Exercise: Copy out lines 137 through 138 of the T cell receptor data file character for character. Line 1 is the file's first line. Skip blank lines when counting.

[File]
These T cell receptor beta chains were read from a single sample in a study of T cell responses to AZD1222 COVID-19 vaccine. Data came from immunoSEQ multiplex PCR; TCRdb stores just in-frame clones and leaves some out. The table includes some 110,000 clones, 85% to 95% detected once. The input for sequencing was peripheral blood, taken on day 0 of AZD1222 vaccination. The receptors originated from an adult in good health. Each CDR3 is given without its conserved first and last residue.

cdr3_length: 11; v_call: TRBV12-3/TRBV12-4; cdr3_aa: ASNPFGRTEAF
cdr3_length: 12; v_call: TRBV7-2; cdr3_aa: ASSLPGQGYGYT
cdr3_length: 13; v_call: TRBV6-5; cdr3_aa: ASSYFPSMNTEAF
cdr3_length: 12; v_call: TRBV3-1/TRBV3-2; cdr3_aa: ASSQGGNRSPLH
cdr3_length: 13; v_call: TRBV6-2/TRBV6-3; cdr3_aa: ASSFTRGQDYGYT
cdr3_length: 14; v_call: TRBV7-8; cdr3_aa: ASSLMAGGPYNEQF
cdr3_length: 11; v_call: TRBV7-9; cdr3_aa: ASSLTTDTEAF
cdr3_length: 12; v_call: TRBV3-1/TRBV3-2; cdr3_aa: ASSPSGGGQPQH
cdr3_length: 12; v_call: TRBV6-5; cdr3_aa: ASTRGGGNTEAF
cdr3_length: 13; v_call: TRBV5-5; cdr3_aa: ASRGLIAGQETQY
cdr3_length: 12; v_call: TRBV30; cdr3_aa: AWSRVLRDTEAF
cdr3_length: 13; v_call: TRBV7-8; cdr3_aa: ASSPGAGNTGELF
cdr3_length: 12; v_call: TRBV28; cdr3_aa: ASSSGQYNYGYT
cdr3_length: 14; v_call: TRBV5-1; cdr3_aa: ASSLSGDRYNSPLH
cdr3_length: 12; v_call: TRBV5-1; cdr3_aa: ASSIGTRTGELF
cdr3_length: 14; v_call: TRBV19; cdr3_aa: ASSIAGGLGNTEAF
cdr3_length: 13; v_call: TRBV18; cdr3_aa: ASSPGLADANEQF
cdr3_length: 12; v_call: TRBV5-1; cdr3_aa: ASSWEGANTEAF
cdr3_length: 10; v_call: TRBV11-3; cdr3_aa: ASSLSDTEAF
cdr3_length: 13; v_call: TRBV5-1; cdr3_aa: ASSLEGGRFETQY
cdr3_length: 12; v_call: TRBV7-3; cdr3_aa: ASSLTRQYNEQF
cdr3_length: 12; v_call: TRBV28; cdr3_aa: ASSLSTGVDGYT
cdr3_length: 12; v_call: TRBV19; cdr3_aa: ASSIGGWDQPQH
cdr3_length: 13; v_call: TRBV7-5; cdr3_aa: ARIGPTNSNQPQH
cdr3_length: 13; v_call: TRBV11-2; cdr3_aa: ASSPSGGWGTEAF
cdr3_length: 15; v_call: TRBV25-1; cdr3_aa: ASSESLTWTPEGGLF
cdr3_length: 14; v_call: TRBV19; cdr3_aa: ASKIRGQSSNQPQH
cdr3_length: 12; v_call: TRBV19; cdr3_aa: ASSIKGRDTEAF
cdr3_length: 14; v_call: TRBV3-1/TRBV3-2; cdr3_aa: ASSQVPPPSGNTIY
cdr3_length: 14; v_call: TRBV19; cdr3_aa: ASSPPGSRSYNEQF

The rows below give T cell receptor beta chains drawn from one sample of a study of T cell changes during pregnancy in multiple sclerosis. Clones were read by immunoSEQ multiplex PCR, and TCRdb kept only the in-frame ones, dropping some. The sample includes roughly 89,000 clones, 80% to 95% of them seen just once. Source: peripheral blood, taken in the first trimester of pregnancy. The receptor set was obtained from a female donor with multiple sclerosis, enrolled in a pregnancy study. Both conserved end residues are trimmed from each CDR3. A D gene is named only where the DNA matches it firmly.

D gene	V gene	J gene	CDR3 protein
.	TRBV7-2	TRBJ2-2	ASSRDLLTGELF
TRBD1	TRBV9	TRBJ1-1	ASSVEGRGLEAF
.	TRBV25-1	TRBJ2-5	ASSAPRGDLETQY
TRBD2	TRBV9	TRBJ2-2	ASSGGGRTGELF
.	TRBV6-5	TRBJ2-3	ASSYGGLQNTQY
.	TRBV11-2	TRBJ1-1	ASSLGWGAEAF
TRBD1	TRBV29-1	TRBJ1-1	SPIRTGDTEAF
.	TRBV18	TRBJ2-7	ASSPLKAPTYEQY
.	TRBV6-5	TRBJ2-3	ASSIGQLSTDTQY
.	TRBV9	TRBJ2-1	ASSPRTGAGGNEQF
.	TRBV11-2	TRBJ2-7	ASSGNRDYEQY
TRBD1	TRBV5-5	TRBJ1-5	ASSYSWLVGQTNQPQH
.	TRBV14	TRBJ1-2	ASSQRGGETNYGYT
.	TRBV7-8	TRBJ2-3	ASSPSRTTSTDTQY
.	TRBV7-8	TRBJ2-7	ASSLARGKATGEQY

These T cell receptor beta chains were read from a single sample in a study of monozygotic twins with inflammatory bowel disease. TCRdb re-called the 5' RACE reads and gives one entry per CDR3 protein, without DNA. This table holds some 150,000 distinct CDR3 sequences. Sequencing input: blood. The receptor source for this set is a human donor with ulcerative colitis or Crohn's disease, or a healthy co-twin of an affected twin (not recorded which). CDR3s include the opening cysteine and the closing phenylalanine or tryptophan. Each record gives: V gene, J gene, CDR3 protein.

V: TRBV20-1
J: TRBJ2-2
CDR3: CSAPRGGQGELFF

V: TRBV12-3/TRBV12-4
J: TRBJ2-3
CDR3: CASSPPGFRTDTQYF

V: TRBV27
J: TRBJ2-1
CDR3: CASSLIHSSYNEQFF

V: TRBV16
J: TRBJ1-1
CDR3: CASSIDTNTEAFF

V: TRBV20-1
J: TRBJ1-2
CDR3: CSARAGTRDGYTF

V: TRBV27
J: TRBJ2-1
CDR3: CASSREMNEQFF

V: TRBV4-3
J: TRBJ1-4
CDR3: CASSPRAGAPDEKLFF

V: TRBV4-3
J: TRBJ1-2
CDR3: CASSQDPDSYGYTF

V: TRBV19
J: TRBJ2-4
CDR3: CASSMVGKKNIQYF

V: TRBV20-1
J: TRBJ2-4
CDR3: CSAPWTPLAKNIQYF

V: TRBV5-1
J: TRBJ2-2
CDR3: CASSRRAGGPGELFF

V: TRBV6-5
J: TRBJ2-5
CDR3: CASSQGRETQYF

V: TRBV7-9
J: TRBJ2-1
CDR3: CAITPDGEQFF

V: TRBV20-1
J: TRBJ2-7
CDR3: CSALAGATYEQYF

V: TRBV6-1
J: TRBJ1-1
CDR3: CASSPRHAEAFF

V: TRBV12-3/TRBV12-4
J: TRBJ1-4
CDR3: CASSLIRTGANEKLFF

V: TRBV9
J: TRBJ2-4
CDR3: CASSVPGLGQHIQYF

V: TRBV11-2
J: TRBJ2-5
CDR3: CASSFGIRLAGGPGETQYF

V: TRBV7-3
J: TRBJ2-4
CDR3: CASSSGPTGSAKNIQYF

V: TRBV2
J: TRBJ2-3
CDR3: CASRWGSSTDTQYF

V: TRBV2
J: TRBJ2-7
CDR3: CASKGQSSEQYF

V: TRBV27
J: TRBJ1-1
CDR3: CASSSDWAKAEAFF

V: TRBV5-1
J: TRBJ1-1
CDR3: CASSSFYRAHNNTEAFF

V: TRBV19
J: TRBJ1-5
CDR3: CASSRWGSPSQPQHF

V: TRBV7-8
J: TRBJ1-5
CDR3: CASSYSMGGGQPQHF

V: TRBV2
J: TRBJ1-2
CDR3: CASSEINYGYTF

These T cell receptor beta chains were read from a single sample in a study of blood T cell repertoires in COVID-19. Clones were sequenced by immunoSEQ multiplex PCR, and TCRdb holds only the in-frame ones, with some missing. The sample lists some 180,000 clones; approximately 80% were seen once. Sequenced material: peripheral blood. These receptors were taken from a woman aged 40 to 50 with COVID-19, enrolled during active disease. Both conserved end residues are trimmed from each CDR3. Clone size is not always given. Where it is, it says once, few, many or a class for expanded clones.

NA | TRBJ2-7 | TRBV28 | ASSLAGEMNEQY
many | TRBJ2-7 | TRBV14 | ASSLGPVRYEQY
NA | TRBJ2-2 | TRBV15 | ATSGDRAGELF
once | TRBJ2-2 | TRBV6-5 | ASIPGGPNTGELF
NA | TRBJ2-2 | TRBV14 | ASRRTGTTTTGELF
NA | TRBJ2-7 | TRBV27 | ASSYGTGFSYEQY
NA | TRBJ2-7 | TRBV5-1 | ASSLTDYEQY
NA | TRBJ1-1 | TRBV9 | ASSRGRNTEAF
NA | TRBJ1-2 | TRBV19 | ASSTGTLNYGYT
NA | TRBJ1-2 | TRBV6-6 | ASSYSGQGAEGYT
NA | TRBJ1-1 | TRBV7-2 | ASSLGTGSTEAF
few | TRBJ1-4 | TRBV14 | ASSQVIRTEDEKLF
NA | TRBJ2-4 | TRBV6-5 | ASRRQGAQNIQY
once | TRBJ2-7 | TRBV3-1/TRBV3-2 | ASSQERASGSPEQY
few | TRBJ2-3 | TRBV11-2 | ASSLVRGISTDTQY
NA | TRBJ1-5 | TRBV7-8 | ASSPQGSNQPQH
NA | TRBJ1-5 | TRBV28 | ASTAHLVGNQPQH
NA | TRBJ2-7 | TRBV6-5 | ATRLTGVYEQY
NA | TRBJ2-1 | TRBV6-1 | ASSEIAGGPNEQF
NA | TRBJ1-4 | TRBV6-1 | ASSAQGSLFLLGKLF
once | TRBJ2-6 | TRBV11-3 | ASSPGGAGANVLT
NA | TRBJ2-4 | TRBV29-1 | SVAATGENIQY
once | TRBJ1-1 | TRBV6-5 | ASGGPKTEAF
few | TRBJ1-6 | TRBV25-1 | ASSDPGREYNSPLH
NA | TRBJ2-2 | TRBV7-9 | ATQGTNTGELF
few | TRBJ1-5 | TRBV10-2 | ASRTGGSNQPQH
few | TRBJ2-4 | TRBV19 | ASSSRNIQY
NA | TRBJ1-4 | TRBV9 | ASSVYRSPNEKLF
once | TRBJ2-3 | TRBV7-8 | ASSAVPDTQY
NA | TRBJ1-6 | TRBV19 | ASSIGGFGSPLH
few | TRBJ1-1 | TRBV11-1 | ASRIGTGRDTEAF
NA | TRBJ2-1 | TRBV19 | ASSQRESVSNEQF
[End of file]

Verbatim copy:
NA | TRBJ1-2 | TRBV19 | ASSTGTLNYGYT
NA | TRBJ1-2 | TRBV6-6 | ASSYSGQGAEGYT